Packers win the turnover battle 3-0

The Packers entered this game with the second-fewest takeaways in the NFL. In fact, in recent weeks, LaFleur has mentioned on a few occasions how the defense has to be better in that regard to not only help themselves by getting off the field but also to give the offense additional possessions. Detroit, despite their overall success, has been turnover-prone at times this season, and Green Bay was able to take advantage with three forced fumbles and three recoveries. The first resulted in a scoop and score for Jonathan Owens. On the other two, the Packers offense failed to take advantage by putting points on the board, but nonetheless, it swung momentum, and limited the Lions’ scoring opportunities. When the Packers win the turnover battle this season, they are 3-1. When they lose it, they are 1-4.

2 sacks, 12 hits and 3 forced fumbles for Packers pass rush

The Packers pass rush did an excellent job of getting after Jared Goff, totaling three sacks, 12 quarterback hits, and three forced fumbles. When kept clean this season, Goff has been very efficient, completing nearly 75 percent of his passes at 8.2 yards per attempt, but when under pressure, that completion rate drops to just 53 percent and 6.1 yards per pass. Disrupting Goff’s timing and getting him off his spot is a must, or he will pick defenses apart. Goff would complete 29-of-44 passes for 332 yards in this game, but most of that damage was done too little, too late. Helping the Green Bay pass rush out was that the Packers played with a multi-score lead for much of the day, forcing the Lions to be more dependent on throwing the ball. Green Bay also didn’t let Detroit dominate in the run game like last time either.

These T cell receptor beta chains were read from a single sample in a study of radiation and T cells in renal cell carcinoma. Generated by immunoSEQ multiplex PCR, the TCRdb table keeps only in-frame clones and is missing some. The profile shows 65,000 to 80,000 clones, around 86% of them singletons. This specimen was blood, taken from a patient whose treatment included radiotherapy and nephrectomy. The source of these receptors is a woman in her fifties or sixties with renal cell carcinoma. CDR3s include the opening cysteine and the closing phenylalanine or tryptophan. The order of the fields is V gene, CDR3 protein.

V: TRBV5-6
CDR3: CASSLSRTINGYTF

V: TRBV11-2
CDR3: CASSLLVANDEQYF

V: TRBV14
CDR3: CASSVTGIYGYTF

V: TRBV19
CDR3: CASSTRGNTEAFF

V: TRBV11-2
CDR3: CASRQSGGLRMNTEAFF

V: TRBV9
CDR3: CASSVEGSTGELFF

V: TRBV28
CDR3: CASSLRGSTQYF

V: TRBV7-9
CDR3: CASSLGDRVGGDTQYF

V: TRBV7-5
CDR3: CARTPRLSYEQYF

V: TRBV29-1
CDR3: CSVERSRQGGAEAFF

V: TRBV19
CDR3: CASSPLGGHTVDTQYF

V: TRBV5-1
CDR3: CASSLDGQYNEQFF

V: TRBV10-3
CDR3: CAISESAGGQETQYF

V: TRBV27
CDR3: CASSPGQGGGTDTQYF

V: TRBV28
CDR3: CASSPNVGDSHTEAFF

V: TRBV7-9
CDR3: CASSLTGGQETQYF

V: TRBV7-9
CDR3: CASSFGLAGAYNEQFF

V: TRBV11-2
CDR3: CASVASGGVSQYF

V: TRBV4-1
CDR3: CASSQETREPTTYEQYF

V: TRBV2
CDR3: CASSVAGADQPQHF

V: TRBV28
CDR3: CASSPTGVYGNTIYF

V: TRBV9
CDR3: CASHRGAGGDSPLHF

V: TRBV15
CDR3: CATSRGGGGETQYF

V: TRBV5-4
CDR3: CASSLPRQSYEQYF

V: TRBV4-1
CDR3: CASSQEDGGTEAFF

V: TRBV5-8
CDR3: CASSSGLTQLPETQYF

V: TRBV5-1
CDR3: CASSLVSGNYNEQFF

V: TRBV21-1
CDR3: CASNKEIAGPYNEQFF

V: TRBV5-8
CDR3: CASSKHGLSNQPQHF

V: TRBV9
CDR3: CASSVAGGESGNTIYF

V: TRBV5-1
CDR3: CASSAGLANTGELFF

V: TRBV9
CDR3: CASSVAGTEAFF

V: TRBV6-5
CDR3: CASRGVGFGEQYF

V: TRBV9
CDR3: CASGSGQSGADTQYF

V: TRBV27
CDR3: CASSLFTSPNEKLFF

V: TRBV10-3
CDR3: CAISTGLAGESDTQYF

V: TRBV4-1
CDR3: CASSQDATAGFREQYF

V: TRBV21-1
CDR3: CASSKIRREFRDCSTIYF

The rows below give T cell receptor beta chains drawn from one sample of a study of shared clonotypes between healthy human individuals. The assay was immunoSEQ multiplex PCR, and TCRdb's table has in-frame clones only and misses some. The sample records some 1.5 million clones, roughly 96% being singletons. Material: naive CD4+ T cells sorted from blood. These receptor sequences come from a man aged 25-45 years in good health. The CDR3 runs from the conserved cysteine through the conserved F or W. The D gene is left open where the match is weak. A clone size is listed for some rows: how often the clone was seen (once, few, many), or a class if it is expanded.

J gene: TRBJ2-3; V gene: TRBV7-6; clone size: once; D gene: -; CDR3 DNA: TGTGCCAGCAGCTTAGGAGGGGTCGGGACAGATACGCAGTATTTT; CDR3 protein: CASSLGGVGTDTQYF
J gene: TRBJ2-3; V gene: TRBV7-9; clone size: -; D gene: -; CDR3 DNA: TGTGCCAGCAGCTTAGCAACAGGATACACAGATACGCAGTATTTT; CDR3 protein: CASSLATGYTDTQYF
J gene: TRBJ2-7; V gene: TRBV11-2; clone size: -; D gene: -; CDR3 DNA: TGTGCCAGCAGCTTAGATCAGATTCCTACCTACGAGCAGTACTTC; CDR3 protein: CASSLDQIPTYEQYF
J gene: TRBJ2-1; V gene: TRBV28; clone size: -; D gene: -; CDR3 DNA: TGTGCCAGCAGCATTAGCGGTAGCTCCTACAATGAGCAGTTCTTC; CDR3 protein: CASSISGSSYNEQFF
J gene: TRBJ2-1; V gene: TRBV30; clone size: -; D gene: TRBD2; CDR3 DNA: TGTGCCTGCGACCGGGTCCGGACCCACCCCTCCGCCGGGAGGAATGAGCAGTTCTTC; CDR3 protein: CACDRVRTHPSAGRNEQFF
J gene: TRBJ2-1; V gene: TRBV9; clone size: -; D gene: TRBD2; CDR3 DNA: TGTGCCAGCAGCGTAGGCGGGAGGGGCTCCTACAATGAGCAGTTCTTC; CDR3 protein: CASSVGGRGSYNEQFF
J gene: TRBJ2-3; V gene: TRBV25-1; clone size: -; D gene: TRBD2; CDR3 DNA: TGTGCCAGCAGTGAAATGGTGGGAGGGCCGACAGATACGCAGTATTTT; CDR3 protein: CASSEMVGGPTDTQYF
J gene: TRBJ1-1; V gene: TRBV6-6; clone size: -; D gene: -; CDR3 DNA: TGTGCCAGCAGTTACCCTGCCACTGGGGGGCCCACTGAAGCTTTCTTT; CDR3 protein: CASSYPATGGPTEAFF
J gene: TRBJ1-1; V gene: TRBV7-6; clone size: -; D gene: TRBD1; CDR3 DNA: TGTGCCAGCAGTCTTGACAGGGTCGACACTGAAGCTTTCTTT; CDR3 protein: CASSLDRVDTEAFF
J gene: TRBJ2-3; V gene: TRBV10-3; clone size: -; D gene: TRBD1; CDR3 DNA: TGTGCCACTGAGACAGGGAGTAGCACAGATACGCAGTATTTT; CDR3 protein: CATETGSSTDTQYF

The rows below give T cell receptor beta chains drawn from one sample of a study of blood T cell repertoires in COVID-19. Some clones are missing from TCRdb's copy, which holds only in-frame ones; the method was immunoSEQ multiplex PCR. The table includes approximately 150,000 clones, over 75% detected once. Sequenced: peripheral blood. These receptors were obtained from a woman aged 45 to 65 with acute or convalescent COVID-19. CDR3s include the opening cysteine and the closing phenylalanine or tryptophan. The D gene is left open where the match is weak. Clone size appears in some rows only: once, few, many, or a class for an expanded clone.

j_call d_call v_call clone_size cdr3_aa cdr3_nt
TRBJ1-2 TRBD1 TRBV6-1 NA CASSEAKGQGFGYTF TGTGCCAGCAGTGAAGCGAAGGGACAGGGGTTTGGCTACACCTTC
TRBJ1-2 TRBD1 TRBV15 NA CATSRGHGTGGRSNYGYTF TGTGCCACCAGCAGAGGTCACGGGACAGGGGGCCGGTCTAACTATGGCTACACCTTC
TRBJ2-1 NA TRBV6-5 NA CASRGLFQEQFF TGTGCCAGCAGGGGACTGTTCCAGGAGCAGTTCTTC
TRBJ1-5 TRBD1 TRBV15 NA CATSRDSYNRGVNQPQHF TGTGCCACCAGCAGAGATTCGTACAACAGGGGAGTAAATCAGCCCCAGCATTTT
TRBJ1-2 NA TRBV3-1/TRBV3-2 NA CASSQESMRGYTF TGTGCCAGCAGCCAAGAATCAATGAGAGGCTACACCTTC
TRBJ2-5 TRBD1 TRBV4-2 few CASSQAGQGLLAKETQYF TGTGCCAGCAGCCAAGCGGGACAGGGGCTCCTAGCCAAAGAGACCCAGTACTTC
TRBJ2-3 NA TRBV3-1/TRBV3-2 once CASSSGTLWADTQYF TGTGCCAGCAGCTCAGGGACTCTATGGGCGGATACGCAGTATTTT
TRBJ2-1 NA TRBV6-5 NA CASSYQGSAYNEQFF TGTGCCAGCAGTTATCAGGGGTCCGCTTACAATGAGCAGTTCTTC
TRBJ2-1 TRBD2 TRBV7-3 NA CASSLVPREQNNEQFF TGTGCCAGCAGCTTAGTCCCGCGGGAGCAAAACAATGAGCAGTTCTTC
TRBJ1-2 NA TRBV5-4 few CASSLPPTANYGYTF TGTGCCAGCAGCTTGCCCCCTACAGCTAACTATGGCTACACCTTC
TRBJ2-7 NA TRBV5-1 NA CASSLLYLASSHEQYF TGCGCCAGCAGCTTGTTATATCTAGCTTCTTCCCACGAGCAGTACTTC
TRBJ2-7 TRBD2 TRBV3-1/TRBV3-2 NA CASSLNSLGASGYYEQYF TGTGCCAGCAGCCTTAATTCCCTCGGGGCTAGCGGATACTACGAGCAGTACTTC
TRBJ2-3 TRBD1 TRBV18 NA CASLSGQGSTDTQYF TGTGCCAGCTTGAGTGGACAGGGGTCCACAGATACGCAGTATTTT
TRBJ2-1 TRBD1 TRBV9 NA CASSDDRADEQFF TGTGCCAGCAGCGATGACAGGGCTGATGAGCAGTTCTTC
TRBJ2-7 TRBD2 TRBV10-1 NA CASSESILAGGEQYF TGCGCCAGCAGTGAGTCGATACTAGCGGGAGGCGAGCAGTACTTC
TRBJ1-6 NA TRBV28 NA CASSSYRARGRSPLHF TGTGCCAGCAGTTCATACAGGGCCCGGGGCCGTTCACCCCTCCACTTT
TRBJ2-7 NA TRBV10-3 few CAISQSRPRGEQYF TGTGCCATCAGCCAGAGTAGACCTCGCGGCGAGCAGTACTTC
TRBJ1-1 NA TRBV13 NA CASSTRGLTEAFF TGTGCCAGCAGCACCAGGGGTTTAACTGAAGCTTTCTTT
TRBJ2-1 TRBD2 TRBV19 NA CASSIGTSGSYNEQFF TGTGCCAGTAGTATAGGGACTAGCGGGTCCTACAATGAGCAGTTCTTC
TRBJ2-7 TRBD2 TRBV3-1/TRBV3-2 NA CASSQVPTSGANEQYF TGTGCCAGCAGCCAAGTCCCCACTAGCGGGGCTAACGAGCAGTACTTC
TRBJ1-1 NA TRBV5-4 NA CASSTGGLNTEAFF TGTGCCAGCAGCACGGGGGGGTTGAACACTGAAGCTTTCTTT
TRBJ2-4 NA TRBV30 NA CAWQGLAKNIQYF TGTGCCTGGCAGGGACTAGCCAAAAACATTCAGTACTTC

Lions 1-for-5 on fourth downs

The Lions ended up going for it on fourth down five times in this game, and the Green Bay defense did a really good job of getting off the field in these instances, allowing Detroit to move the chains on just one occasion. The Packers also came well-prepared for the Lions’ fake punt attempt, which you could tell they were expecting based on their alignment. If we factor that play in, Detroit was just 1-for-6 on fourth downs. There have been many instances this season where the Green Bay defense has failed to get off the field, setting up scoring drives for the opponent, but that wasn’t the case on Thursday.

5 catches for 94 yards for Christian Watson

Christian Watson had what was easily his best performance of the season in this one, leading the team in both receptions and yards, with five for 94. Beyond the stat sheet, the most encouraging aspects of Watson’s performance were that we saw him and Love connect on a downfield pass attempt, and several of the receptions that he made were contested–something that has given him fits this season. Hopefully, like his performance against Dallas in Week 10 of last year, this game will become a jumping-off point for Watson. This offense won’t reach its potential without him being a key factor.

“He had a big-time game today,” said LaFleur of Watson. “That was good to see just for him. I know he hasn’t been flawless up to this point, but I thought he came up big today and made a lot of critical catches.”

While Watson led the way, one big advantage that the Packers have right now in the passing game is that on any given play, the ball could go to four or five different players, with just about all of them having the ability to generate an explosive play. Eight different Packers had at least one target in this game, with five of those players totaling over 30 receiving yards. When a defense can’t necessarily key in on one of two players, it adds a layer of unpredictability to the Green Bay offense.